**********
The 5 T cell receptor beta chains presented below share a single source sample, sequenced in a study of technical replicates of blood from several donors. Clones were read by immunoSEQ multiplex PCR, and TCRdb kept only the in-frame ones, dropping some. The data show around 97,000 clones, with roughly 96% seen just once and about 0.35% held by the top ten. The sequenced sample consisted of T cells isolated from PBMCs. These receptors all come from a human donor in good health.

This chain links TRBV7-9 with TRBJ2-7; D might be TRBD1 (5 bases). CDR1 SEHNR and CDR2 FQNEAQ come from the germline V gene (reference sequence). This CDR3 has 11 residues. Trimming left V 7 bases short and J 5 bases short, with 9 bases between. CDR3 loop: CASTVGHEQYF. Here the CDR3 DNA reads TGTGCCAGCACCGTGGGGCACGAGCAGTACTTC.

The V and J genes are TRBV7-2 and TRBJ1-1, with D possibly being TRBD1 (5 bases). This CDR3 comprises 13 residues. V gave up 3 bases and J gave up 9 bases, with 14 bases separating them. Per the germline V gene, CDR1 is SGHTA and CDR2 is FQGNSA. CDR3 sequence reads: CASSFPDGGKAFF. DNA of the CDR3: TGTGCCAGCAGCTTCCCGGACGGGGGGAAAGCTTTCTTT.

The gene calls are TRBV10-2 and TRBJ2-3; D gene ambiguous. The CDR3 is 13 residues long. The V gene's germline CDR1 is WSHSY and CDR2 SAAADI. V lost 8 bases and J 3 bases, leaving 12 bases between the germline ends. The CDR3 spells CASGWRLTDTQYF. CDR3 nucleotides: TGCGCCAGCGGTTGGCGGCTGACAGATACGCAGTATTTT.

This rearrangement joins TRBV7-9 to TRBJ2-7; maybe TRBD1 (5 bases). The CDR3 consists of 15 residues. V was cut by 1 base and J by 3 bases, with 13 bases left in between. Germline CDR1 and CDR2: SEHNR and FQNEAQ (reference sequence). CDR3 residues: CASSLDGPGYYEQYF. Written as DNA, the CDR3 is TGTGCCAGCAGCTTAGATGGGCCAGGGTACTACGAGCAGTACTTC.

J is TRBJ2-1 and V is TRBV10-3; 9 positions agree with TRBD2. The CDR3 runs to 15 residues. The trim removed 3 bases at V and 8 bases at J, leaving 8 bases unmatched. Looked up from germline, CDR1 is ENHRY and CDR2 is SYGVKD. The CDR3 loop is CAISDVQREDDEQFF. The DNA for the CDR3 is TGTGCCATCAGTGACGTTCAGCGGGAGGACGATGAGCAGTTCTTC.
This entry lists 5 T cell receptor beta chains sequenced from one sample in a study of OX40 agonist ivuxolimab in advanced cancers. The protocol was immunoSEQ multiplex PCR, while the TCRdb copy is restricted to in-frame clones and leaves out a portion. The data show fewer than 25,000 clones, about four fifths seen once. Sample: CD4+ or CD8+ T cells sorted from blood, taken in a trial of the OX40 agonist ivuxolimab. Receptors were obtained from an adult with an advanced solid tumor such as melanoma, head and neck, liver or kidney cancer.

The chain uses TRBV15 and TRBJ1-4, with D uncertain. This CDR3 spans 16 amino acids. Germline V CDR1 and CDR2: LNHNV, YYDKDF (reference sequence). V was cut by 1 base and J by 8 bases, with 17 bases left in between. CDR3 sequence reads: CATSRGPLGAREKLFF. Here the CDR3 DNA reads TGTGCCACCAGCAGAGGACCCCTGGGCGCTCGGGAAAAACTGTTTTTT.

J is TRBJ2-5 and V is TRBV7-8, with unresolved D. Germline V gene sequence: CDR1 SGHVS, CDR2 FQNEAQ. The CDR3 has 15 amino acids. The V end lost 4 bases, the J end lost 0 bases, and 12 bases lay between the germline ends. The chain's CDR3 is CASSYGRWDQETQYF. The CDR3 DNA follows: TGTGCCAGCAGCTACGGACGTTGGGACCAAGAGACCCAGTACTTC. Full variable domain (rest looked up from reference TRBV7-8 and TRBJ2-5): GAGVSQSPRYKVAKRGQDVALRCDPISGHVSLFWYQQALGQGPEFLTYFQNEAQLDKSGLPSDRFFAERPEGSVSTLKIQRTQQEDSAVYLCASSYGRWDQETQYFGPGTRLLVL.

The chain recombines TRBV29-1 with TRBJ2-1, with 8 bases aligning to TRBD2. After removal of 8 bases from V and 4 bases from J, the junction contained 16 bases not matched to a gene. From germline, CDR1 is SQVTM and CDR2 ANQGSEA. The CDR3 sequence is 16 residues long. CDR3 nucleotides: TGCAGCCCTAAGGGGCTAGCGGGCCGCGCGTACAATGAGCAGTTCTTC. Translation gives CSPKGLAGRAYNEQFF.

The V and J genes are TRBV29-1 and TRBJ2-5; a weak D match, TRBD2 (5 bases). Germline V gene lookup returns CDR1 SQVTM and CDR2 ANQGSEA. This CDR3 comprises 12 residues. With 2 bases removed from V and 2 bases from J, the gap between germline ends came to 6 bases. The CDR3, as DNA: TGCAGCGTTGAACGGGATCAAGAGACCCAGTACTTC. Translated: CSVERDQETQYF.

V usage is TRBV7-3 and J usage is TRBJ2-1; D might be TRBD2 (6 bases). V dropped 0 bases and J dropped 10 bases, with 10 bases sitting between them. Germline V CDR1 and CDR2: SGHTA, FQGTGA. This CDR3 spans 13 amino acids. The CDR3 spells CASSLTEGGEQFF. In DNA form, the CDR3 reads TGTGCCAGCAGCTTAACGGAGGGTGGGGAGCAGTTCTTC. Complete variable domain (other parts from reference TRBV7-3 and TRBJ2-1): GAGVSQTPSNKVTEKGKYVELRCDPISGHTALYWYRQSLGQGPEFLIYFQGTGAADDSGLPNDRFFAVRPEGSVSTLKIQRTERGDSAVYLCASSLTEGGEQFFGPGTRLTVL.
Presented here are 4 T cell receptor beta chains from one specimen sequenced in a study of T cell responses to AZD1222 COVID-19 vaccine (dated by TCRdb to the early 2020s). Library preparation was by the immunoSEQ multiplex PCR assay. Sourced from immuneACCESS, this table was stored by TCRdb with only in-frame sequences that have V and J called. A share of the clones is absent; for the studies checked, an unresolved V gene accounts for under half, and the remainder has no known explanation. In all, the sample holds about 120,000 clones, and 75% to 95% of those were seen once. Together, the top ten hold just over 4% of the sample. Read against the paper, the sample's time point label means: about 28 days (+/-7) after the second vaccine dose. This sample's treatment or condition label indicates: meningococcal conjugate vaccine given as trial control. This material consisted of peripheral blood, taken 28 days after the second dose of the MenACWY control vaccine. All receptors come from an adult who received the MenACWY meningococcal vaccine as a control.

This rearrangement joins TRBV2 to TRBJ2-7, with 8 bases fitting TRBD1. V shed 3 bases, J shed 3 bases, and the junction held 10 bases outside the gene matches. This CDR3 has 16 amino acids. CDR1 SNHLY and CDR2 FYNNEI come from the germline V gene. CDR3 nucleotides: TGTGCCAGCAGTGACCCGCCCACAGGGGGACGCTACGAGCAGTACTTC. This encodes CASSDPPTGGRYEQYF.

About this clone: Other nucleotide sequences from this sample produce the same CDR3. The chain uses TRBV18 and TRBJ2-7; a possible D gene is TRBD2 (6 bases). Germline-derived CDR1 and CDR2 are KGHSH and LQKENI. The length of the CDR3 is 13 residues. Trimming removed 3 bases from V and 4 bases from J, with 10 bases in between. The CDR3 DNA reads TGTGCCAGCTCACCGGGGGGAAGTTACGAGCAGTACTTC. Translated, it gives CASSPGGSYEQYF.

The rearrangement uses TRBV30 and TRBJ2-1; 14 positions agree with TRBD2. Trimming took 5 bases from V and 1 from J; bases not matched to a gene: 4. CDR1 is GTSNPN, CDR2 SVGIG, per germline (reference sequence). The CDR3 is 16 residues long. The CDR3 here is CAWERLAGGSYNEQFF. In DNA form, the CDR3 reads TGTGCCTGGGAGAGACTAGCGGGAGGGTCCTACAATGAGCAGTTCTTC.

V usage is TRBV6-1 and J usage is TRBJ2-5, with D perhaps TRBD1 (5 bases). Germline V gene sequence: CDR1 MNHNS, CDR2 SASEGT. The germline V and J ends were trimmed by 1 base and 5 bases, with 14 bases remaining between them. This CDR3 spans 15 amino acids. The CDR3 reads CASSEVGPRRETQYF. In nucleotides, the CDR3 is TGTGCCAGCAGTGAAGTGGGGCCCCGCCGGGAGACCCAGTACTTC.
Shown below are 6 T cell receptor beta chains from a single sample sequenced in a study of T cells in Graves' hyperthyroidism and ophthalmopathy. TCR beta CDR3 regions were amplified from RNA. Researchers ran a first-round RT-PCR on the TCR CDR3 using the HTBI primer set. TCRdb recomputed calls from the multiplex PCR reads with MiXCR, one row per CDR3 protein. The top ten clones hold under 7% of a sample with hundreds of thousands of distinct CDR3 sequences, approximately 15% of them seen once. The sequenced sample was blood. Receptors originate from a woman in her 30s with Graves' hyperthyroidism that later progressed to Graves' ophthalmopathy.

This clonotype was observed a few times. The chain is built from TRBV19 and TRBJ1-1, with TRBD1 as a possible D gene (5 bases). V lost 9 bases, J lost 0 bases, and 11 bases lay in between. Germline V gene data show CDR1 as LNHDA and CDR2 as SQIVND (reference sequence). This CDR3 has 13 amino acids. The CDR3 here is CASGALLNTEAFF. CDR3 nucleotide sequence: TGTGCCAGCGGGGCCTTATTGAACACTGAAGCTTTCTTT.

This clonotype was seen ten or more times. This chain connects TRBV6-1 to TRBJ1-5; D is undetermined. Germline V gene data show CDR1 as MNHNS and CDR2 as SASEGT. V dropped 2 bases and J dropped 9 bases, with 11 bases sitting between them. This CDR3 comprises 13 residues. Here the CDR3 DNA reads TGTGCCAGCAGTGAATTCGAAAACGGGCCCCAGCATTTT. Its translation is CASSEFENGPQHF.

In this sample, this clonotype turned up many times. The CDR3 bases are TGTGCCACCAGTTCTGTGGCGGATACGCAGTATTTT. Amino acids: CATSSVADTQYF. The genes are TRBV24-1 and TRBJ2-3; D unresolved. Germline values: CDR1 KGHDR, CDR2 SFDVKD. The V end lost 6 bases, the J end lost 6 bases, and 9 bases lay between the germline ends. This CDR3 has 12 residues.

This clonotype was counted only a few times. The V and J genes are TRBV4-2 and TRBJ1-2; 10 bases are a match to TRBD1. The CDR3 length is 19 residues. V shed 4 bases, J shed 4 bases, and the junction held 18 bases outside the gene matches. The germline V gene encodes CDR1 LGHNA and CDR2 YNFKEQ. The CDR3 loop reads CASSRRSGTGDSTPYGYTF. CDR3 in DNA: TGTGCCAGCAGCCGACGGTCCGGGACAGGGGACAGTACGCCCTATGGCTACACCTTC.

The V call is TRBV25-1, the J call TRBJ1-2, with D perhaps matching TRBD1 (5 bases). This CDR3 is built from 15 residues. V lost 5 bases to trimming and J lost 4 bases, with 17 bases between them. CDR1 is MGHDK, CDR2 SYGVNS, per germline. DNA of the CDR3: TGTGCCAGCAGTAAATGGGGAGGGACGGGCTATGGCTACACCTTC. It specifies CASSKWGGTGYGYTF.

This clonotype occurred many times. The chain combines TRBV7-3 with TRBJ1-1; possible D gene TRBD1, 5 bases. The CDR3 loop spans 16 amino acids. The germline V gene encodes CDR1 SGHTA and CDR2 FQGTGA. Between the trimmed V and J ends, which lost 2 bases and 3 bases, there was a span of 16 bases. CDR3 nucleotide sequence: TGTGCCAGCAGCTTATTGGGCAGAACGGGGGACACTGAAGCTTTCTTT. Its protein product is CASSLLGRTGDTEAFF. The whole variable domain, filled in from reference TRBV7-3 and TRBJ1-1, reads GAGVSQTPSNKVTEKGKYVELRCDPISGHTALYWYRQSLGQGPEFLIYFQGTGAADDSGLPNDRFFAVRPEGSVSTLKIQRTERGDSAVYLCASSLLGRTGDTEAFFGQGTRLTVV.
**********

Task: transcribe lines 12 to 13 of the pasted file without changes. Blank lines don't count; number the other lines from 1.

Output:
V usage is TRBV7-3 and J usage is TRBJ2-1; D might be TRBD2 (6 bases). V dropped 0 bases and J dropped 10 bases, with 10 bases sitting between them. Germline V CDR1 and CDR2: SGHTA, FQGTGA. This CDR3 spans 13 amino acids. The CDR3 spells CASSLTEGGEQFF. In DNA form, the CDR3 reads TGTGCCAGCAGCTTAACGGAGGGTGGGGAGCAGTTCTTC. Complete variable domain (other parts from reference TRBV7-3 and TRBJ2-1): GAGVSQTPSNKVTEKGKYVELRCDPISGHTALYWYRQSLGQGPEFLIYFQGTGAADDSGLPNDRFFAVRPEGSVSTLKIQRTERGDSAVYLCASSLTEGGEQFFGPGTRLTVL.
Presented here are 4 T cell receptor beta chains from one specimen sequenced in a study of T cell responses to AZD1222 COVID-19 vaccine (dated by TCRdb to the early 2020s). Library preparation was by the immunoSEQ multiplex PCR assay. Sourced from immuneACCESS, this table was stored by TCRdb with only in-frame sequences that have V and J called. A share of the clones is absent; for the studies checked, an unresolved V gene accounts for under half, and the remainder has no known explanation. In all, the sample holds about 120,000 clones, and 75% to 95% of those were seen once. Together, the top ten hold just over 4% of the sample. Read against the paper, the sample's time point label means: about 28 days (+/-7) after the second vaccine dose. This sample's treatment or condition label indicates: meningococcal conjugate vaccine given as trial control. This material consisted of peripheral blood, taken 28 days after the second dose of the MenACWY control vaccine. All receptors come from an adult who received the MenACWY meningococcal vaccine as a control.